Years ago, Marvin Minsky coined the phrase “suitcase words” to refer to terms that have a multitude of different meanings packed into them. He gave as examples words like consciousness, morality and creativity.
“Artificial intelligence” is a suitcase word. Commentators today use the phrase to mean many different things in many different contexts. As AI becomes more important technologically, economically and geopolitically, the phrase’s use—and misuse—will only grow.
Like all suitcase words, artificial intelligence is notoriously elusive to define precisely. To make headway here, it is helpful to start by trimming one word and considering how to define the term “intelligence”.
There is no one dimension, metric or capability that encapsulates human intelligence. On the contrary, what we reductively call “intelligence” is in fact a constellation of capabilities spanning perception, memory, language skills, quantitative skills, planning, abstract reasoning, decision-making, creativity and emotional depth, among others.
Given that human intelligence is vastly multi-dimensional, it stands to reason that artificial intelligence likewise cannot be reduced to any one specific function or technology. After all, AI is ultimately nothing more than humanity’s effort to replicate its own cognitive capabilities in machines. This leads us to perhaps the best one-sentence definition that we can hope for: AI is best thought of as an entire field of study oriented around developing computing systems capable of performing tasks that otherwise would require human intelligence.
Over the years and to the present, initiatives falling under the broad auspices of artificial intelligence have included computer vision, speech recognition, natural language processing, language translation, manipulation of physical objects, navigation through physical environments, logical reasoning, game-playing, prediction, long-term planning and continuous learning, among many others.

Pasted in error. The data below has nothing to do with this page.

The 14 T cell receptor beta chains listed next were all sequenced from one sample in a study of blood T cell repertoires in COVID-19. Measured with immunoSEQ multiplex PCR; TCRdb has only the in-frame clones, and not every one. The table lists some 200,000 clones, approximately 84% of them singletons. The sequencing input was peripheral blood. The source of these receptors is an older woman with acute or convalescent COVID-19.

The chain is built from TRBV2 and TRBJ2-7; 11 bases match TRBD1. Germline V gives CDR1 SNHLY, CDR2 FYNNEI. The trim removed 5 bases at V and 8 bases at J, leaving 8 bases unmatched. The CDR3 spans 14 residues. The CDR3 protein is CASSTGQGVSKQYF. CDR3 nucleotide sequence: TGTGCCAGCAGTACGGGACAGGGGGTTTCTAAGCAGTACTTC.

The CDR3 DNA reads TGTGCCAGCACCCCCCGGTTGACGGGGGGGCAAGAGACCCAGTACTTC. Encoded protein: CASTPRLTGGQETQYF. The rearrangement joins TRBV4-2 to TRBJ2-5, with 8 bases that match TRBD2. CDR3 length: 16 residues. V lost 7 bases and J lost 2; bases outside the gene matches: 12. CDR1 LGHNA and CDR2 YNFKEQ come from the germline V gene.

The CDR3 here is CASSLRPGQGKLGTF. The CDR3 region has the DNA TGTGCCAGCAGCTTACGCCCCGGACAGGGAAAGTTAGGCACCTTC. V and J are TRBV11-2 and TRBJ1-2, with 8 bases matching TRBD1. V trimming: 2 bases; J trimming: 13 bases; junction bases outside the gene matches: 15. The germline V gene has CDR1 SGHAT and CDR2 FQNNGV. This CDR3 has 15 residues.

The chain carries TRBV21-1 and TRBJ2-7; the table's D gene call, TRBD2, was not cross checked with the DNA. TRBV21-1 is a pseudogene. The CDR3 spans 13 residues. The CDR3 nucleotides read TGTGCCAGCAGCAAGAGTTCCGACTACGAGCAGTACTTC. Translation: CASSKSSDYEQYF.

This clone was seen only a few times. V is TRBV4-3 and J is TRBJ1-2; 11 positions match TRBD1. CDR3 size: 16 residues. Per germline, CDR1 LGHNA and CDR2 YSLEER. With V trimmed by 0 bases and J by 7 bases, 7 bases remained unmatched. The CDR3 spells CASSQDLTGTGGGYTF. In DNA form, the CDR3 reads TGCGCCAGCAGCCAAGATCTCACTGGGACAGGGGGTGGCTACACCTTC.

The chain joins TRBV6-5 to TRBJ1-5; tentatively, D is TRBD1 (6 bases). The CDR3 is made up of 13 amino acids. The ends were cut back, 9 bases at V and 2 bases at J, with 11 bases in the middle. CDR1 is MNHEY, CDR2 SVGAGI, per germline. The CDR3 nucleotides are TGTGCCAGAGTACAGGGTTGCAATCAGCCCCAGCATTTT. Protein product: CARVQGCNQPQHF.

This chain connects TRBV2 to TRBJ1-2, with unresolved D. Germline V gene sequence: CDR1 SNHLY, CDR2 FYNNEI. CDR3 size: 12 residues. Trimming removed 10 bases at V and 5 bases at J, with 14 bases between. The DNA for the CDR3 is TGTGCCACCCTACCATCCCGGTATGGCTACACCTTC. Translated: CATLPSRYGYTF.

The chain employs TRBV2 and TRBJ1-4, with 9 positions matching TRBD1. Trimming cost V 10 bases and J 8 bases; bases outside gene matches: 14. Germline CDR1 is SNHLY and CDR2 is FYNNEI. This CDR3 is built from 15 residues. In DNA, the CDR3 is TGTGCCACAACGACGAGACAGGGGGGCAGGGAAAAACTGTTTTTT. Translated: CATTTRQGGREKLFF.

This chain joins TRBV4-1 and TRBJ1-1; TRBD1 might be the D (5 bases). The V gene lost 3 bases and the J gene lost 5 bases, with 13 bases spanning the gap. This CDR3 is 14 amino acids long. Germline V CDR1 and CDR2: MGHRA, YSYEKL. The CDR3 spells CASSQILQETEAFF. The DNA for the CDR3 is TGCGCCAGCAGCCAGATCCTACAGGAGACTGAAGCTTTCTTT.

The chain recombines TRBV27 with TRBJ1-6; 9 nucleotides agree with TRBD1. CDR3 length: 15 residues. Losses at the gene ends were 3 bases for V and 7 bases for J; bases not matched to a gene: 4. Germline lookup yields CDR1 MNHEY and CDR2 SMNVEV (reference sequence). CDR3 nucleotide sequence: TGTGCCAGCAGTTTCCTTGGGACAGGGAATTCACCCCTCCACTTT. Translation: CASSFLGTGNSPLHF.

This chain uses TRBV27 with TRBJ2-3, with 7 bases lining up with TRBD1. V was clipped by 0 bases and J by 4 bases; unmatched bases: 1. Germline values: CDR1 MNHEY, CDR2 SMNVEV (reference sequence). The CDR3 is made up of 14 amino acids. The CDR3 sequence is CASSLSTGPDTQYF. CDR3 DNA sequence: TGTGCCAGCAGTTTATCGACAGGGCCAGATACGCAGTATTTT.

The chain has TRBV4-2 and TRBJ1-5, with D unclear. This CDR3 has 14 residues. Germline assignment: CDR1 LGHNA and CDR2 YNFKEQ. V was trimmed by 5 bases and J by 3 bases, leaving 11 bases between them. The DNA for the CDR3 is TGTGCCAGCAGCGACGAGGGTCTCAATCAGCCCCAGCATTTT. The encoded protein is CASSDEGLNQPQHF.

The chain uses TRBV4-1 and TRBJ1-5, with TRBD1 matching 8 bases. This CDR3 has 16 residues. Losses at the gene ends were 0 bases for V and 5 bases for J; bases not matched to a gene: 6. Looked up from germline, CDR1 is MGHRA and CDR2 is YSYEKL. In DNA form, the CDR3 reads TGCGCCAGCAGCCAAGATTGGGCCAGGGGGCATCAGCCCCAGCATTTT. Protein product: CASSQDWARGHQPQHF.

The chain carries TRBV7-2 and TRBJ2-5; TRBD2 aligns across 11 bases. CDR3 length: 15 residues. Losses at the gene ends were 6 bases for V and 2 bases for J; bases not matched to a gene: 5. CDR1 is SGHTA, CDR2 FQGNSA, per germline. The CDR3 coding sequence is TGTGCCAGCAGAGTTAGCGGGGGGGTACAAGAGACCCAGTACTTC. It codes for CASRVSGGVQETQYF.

An important related point is that the definition of artificial intelligence is a moving target. Practitioners refer to this phenomenon (sometimes with frustration) as the “AI effect”. In general, society finds it most natural to label a given capability as “AI” only when it has not yet been solved. Once researchers prove that a machine can accomplish a given feat, that feat begins to seem too pedestrian to be “real AI”. This has played out over and over again in recent years, with activities including language translation, chess, driving and Go.
As roboticist Rodney Brooks put it, “Every time we figure out a piece of [AI], it stops being magical; we say, ‘Oh, that’s just computation.’” Douglas Hofstadter summed it up even more succinctly: “AI is whatever hasn’t been done yet.”
The term “artificial intelligence”, then, defies straightforward definition by its very nature. No clear boundaries exist between AI and less exalted pursuits like statistics or computation. The entire inspiration for the field of AI is human intelligence, and just like human intelligence, artificial intelligence is multi-dimensional and cross-disciplinary. It is also dynamic across time: what industry observers consider “true AI” tends to be those capabilities that at that point lie just beyond the bleeding edge.
This definitional complexity inevitably invites overuse and abuse of the term—from entrepreneurs looking to attract venture capital, from reporters looking to attract clicks, from politicians looking to attract attention.
Yet in spite of all the hype, the term “artificial intelligence” remains useful, even essential (like all suitcase words). Even if its boundaries are blurry, there is value in having an overarching term to encompass and unify this family of conceptually related efforts. It facilitates communication and keeps us from getting bogged down every time we seek to discuss the topic.
Perhaps the most noteworthy difference between artificial intelligence and human intelligence is that there is no discernible upper bound to AI. Rather, its boundaries continue to expand with every passing year. No one knows with certainty where this will lead. Alan Turing, one of the first and greatest AI thinkers, had a thought-provoking point of view. “It is customary to offer a grain of comfort, in the form of a statement that some peculiarly human characteristic could never be imitated by a machine,” Turing said in 1951. “I cannot offer any such comfort, for I believe that no such bounds can be set.”